NBA Commissioner Adam Silver knew putting "Black Lives Matter" on the court during the league's Orlando, Florida, bubble would alienate some fans.
However, he viewed the issue as paramount to the bedrock principles of the NBA. Silver discussed the bubble, the NBA's ongoing racial justice efforts and the league's handling of social issues in an interview with Bomani Jones for GQ:
"I think we ultimately understood that in an election cycle in the current environment, virtually anything we did would be viewed through a political lens. I mean, if mask wearing is viewed as political, certainly Black Lives Matter as a movement would be viewed as political. Having said that, and putting aside the precise expression of it, whether it said 'end racism' on our floor or 'Black Lives Matter,' I kept reminding myself of the bedrock principles underlying this league. Those values that have been in place long before me, and long before most of the governors in this league. And that is a support of racial equality and social justice. Have we been perfect on these issues? Of course not. But it's been a bedrock principle, just like it is for this country, and the country's been far from perfect on it."
Silver said that league ownership, which is predominantly white and Republican, sought to support players even if they did not necessarily agree with them politically. More than three-fourths of the NBA is Black, and most outspoken players were opponents of Donald Trump in the November election against Joe Biden.
Trump and many prominent Republicans have vilified the Black Lives Matter movement despite its grounding principle being that the lives of Black people are as valuable as others, particularly those of white people. Silver said the NBA willingly had to "own" its support of Black Lives Matter amid the vilification.
"I'd say part of the issue with Black Lives Matter was that we were subject to how others chose to interpret that movement," Silver said. "And I could bang the table all day long and say, 'No, our support of Black Lives Matter, that is a social justice movement in which 25 million people took to the streets in the United States to support.' Yet others have chosen to label Black Lives Matter as an anti-American Marxist organization. And I recognize because that's written on our floor, we have to own that point of view as well."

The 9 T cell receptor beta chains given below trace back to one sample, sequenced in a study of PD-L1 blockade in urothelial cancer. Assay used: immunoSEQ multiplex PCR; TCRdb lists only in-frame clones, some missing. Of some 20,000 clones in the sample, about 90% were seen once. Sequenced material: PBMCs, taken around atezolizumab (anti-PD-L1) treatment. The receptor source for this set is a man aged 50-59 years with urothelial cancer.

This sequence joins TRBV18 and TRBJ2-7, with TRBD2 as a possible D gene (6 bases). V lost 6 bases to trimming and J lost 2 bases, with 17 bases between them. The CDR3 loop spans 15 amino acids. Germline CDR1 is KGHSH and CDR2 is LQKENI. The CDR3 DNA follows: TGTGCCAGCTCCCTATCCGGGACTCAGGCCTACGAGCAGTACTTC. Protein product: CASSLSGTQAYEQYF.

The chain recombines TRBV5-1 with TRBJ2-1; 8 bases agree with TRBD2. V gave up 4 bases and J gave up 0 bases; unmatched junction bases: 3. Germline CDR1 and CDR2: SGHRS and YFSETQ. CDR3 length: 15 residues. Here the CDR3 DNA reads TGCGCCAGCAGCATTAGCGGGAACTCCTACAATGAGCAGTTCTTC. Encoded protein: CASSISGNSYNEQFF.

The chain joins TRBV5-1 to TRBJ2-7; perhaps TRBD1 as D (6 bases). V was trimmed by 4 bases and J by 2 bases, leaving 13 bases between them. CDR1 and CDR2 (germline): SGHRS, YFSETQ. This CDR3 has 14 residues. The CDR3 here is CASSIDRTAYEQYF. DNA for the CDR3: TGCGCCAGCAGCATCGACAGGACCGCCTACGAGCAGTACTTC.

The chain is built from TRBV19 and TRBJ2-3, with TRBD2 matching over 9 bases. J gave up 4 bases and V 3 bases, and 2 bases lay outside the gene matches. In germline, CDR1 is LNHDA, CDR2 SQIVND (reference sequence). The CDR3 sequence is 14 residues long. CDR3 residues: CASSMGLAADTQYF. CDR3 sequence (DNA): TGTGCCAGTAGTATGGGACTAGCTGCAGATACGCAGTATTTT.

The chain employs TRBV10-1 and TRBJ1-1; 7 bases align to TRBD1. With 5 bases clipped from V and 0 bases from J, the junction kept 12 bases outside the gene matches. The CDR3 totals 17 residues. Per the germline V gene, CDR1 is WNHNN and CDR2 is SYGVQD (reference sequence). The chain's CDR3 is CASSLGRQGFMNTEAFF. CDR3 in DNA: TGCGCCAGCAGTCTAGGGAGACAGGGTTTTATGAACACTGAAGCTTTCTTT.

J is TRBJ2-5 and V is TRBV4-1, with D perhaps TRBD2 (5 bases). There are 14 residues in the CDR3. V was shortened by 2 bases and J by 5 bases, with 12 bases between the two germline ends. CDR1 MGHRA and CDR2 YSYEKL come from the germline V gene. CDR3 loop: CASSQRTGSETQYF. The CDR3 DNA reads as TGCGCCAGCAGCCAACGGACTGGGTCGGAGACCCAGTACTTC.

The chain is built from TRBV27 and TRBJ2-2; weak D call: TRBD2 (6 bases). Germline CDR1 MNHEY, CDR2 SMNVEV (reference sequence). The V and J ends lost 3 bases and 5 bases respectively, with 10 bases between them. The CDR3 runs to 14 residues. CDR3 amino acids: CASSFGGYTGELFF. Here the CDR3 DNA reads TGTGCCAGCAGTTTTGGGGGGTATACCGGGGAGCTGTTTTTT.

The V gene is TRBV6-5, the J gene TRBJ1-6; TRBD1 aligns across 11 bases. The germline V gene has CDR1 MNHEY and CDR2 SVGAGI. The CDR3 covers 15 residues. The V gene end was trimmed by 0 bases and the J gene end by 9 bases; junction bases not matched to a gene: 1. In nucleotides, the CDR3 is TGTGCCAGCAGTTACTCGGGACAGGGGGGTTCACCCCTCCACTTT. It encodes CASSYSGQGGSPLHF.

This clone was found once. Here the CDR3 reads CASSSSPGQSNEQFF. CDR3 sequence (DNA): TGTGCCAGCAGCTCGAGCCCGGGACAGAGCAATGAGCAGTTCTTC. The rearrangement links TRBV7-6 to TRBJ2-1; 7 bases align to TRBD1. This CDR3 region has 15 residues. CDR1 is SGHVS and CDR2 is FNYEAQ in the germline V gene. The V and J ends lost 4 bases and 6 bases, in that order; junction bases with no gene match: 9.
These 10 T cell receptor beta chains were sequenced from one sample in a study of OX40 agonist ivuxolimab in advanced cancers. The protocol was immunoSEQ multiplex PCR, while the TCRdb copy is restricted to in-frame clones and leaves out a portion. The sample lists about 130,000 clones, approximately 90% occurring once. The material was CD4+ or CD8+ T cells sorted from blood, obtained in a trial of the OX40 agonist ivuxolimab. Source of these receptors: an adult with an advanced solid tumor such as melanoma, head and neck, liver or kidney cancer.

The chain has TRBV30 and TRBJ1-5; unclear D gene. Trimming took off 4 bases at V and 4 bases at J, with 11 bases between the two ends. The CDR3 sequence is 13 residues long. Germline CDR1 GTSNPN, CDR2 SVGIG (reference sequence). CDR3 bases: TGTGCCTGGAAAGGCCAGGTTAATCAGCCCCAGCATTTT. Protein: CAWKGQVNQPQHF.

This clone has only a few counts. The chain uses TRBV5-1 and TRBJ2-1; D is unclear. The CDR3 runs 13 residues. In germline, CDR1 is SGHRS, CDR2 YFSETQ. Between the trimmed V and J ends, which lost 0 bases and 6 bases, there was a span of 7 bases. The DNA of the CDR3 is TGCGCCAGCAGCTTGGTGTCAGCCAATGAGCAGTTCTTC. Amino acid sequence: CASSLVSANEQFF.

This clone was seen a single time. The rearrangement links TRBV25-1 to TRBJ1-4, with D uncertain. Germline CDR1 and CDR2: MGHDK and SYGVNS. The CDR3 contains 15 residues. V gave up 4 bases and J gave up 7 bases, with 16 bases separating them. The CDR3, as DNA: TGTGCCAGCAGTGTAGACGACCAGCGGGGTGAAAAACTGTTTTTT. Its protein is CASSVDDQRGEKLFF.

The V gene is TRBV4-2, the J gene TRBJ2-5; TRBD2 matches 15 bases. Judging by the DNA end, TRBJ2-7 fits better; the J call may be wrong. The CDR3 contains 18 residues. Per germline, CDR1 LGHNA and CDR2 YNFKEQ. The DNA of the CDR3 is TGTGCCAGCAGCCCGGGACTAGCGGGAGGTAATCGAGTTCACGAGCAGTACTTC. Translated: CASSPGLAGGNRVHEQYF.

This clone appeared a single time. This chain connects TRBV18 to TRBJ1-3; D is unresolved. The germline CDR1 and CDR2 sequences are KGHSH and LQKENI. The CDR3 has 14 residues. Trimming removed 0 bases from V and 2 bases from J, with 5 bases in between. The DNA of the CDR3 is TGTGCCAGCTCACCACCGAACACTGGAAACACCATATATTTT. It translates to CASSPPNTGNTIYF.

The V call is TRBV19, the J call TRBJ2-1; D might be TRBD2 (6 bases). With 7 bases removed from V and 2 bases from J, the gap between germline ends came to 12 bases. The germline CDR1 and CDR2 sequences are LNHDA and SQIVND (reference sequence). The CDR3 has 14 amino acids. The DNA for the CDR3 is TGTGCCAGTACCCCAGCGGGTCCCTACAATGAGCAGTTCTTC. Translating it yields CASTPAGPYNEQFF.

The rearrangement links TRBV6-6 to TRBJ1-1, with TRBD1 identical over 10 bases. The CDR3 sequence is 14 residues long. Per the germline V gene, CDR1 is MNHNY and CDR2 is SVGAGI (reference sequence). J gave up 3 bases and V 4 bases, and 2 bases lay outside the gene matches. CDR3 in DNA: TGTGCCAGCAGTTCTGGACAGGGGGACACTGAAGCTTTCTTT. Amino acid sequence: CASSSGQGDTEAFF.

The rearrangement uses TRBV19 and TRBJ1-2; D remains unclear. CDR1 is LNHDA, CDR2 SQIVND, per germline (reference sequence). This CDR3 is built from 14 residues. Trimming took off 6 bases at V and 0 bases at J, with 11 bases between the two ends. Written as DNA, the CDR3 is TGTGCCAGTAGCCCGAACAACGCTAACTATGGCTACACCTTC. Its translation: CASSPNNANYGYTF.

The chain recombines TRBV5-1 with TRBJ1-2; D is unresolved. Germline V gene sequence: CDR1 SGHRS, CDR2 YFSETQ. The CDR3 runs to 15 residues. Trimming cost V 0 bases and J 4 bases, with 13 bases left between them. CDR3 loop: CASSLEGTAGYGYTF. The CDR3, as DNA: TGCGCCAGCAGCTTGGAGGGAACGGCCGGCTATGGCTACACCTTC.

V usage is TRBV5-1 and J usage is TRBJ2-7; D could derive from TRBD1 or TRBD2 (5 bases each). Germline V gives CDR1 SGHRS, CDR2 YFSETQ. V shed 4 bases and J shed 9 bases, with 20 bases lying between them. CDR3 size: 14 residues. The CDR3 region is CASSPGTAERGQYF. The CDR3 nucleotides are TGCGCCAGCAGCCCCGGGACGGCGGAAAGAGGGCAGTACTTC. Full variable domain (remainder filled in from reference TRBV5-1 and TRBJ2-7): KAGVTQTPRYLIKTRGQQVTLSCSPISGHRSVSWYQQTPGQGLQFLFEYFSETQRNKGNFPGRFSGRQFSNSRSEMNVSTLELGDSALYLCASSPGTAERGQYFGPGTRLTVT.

Silver added that the NBA has a long history of pushing social justice causes, dating to Bill Russell and Oscar Robertson. Despite ratings being down upon the NBA's return in the bubble, Silver said there was no data showing fans were tuning out over the league's social justice initiatives. Ratings have been overwhelmingly down across the board in most sports.
Silver said he was proud the league was able to help give a public boost to causes that were important to players while continuing the games for fans and league partners. Before entering the bubble, players expressed concern about returning to the floor amid nationwide protests after George Floyd's death in police custody. Games were briefly stopped in August after the police shooting of Jacob Blake in Kenosha, Wisconsin.
Besides mitigating the spread of COVID-19, Silver said a focus on the players' mental health was paramount to making the bubble a success.
"I was very concerned. And in fact, when you're down here in the bubble, there's an app. And you do a daily check-in and you answer questions about COVID symptoms. And the only other question, other than COVID symptoms, is: Would you like to speak to a mental health professional? So we asked the players that question every day, and obviously when they [want to speak with someone], it's confidential. All I know is, the overall use rate of the psychologists, on and off campus, has been fairly high.
"I'm really encouraged, and I've said this many times, but thank you again to DeMar DeRozan and Kevin Love, because something that was completely unacceptable a few years ago in the league is now part [of it]. Players think of it like they would going to a shooting coach."
Love and DeRozan have been among the most outspoken NBA players regarding the importance of mental health.
The NBA, which resumes play Dec. 22, will not use a bubble for the 2020-21 season.